Novelist Steve Jackowski, whose wife Karen had hip replacement surgery, has shared with us some tips stemming from her recovery, including the importance of getting up and about: “For the first several days, take it easy. Get up to walk five minutes every hour or so and stay on your meds. Going off the painkillers too soon will set you back. Once you’re ready to move past the walker, use walking sticks instead of the cane as soon as you can. This will give you symmetric movement which is essential to recovery.”
Steve and his wife also suggest: “Find a good physical therapist with experience in hip replacement rehabilitation. Do the exercises, particularly range of motion. Keep up the exercises even when you think you’re at 100%.”
Home Care Assistance, who provide in-home care for the elderly, advises: “Don’t forget to move around as much as you can while at home. Make sure you do the physical therapy exercises you have set up, go for light walks and remember to rotate your ankles, bend your knees and practice leg raises while sitting up or lying down.”
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Another factor to consider in your recovery from hip replacement surgery is your diet and weight. Having a good, balanced and nutritious diet will play a vital role in helping your body to heal. Surgery puts the body under trauma so it will need those healthy proteins, carbohydrates, vitamins, and minerals in order to recover correctly.
The Orthopaedic Riga surgery clinic shares that you must also drink and eat sufficiently during your recovery: “Dehydration and a lack of nutrients can sabotage your recovery from a hip replacement. Make sure you’re eating enough and drinking plenty of water every day. Also, avoid alcohol.”
You should also pay attention to your weight as excess weight can put unwelcome pressure on your new hip and bring a risk of complications. So, this is something to consider before and after your surgery.
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During your time on the side-lines when in recovery, enjoying your hobbies will be a welcome distraction and way to pass the time. While this can certainly be beneficial to your mental health you should avoid engaging in any vigorous hobbies and activities at first such as sport, hiking, lifting weights etc. So, take the time perhaps before your surgery and think about some of the hobbies you enjoy that will be perfect for your recovery. If it’s reading, get a few books ready to go. If it’s art and crafts, make sure your supplies are in a place where you can easily access them. Whatever it is, prepare beforehand and have a list of hobbies you can turn to until you are back to normal.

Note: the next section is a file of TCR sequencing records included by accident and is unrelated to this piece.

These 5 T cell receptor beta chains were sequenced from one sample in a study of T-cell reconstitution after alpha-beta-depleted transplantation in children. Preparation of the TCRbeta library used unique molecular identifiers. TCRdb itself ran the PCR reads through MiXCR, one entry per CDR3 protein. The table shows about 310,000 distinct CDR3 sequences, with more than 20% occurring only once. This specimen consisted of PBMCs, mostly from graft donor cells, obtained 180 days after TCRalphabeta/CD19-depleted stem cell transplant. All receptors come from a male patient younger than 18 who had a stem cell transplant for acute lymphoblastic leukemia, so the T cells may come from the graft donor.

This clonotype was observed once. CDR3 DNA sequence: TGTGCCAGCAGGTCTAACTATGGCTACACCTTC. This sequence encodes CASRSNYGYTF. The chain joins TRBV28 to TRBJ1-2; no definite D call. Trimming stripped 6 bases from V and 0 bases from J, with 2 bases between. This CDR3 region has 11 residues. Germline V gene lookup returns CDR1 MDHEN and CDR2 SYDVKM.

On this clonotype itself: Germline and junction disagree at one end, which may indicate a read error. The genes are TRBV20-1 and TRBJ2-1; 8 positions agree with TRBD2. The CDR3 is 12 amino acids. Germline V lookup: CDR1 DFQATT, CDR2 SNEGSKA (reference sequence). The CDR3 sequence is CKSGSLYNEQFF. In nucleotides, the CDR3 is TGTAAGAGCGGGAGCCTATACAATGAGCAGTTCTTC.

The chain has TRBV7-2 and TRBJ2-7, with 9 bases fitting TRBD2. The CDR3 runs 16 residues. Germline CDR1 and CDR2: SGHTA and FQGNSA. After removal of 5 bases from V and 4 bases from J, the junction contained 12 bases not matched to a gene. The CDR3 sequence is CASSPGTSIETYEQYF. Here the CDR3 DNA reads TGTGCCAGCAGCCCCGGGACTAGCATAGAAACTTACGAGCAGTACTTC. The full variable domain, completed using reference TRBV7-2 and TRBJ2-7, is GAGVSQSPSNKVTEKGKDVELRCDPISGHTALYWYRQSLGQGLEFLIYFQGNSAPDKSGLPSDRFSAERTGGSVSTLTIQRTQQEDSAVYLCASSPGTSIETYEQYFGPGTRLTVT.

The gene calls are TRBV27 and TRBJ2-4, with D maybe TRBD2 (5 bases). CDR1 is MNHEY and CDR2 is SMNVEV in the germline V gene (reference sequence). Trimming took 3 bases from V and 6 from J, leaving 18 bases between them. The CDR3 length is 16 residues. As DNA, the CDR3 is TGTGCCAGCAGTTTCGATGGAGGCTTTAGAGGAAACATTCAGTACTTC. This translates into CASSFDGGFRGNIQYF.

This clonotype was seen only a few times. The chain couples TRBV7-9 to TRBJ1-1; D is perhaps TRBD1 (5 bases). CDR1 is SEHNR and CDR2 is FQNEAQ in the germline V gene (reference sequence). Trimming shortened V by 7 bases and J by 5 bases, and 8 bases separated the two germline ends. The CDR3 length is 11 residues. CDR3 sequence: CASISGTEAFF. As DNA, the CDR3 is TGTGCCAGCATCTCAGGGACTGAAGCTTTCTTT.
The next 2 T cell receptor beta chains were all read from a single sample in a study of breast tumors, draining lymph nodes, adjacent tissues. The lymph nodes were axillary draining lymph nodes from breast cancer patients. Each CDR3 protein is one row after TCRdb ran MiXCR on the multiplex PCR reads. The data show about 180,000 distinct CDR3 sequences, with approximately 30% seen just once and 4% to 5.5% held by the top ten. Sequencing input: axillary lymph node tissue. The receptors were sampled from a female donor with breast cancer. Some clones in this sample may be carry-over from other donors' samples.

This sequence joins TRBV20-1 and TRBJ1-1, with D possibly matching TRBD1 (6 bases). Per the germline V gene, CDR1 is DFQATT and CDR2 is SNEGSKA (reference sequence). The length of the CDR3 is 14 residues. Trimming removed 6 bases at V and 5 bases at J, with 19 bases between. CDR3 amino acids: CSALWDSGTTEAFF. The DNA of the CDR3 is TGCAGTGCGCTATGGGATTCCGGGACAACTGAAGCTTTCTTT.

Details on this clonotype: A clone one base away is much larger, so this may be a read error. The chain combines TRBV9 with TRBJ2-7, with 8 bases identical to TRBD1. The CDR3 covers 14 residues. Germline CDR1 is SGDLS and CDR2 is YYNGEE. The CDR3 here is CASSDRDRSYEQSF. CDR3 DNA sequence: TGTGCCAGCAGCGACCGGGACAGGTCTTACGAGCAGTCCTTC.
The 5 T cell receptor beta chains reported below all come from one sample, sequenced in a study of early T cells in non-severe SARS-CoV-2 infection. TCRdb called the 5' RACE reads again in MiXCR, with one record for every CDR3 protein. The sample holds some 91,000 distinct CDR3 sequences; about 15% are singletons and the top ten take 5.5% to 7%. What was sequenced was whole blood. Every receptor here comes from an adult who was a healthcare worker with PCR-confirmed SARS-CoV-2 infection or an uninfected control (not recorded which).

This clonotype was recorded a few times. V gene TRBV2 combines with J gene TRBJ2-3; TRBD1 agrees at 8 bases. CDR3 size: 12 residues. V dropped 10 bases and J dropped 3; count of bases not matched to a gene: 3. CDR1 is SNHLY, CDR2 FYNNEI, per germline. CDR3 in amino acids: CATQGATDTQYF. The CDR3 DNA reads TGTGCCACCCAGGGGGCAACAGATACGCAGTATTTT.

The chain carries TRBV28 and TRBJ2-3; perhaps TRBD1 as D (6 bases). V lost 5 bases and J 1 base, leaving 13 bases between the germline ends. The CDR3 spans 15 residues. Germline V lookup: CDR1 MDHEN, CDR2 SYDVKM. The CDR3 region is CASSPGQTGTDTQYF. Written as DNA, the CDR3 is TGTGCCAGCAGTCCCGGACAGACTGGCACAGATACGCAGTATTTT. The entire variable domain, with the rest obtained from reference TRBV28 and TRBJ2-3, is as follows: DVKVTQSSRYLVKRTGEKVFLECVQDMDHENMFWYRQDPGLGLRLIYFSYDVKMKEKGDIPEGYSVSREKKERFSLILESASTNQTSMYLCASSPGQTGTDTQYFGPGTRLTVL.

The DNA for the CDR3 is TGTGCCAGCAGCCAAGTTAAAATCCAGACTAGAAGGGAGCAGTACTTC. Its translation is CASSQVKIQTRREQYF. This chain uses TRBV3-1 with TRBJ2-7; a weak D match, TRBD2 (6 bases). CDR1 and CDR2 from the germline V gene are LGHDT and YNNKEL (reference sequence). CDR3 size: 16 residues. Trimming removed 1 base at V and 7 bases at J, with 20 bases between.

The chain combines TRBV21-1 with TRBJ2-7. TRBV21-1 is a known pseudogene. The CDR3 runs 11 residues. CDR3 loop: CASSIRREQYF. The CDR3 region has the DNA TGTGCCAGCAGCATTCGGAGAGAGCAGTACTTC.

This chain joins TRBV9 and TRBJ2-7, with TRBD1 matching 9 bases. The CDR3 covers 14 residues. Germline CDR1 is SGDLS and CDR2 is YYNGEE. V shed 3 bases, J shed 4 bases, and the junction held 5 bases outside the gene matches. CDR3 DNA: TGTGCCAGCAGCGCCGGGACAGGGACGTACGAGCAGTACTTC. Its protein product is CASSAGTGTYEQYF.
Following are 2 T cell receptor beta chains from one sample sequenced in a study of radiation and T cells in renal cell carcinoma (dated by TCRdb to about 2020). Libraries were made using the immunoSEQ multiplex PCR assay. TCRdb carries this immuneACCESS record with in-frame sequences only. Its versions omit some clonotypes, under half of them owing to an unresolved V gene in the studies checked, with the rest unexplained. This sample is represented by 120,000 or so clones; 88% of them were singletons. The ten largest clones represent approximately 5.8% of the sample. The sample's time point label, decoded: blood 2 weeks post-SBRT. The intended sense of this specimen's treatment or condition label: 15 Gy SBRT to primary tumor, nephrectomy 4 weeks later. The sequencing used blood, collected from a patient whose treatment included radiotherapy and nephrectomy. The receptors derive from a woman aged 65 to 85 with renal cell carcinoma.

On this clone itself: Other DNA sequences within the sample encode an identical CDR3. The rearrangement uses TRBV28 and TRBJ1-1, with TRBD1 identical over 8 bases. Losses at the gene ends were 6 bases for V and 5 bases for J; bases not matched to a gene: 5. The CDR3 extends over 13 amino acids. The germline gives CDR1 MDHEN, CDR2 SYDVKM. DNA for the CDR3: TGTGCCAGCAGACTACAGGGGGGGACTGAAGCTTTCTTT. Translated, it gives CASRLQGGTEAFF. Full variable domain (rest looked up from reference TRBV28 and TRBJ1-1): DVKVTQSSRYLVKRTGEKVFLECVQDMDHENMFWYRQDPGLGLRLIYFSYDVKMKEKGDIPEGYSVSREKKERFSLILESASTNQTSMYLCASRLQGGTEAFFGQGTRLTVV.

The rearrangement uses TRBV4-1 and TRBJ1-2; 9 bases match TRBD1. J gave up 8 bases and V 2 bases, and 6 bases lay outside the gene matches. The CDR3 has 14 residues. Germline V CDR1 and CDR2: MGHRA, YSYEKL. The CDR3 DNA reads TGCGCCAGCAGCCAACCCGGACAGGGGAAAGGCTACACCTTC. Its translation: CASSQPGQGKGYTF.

Daniel Hernandez, MD, Director of Medical Affairs and Hispanic Outreach for CreakyJoints, an arthritis support and research organisation, shared with us: “The more comfortable you feel asking questions and working with your doctor after surgery, the better off you'll be.”
Knowledge works wonders. You will want to be equipped with as much information as possible about your situation and what to expect post-surgery, as you will then be able to make the most informed decisions. Paying close attention to your doctor and what the medical team advise is therefore very important.
So, if you have a question, ask it, get the information you need to make your recovery as smooth as possible. That way you can eliminate guesswork and avoid taking unnecessary risks.
We hope the above tips and advice prove useful for your recovery from hip surgery and that the surgery will bring you the quality-of-life improvements that you have been seeking. Rest up, listen to your doctor, and enjoy the benefits that come from receiving your new hip.
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This news article is from Companion Stairlifts. Articles that appear on this website are for information purposes only.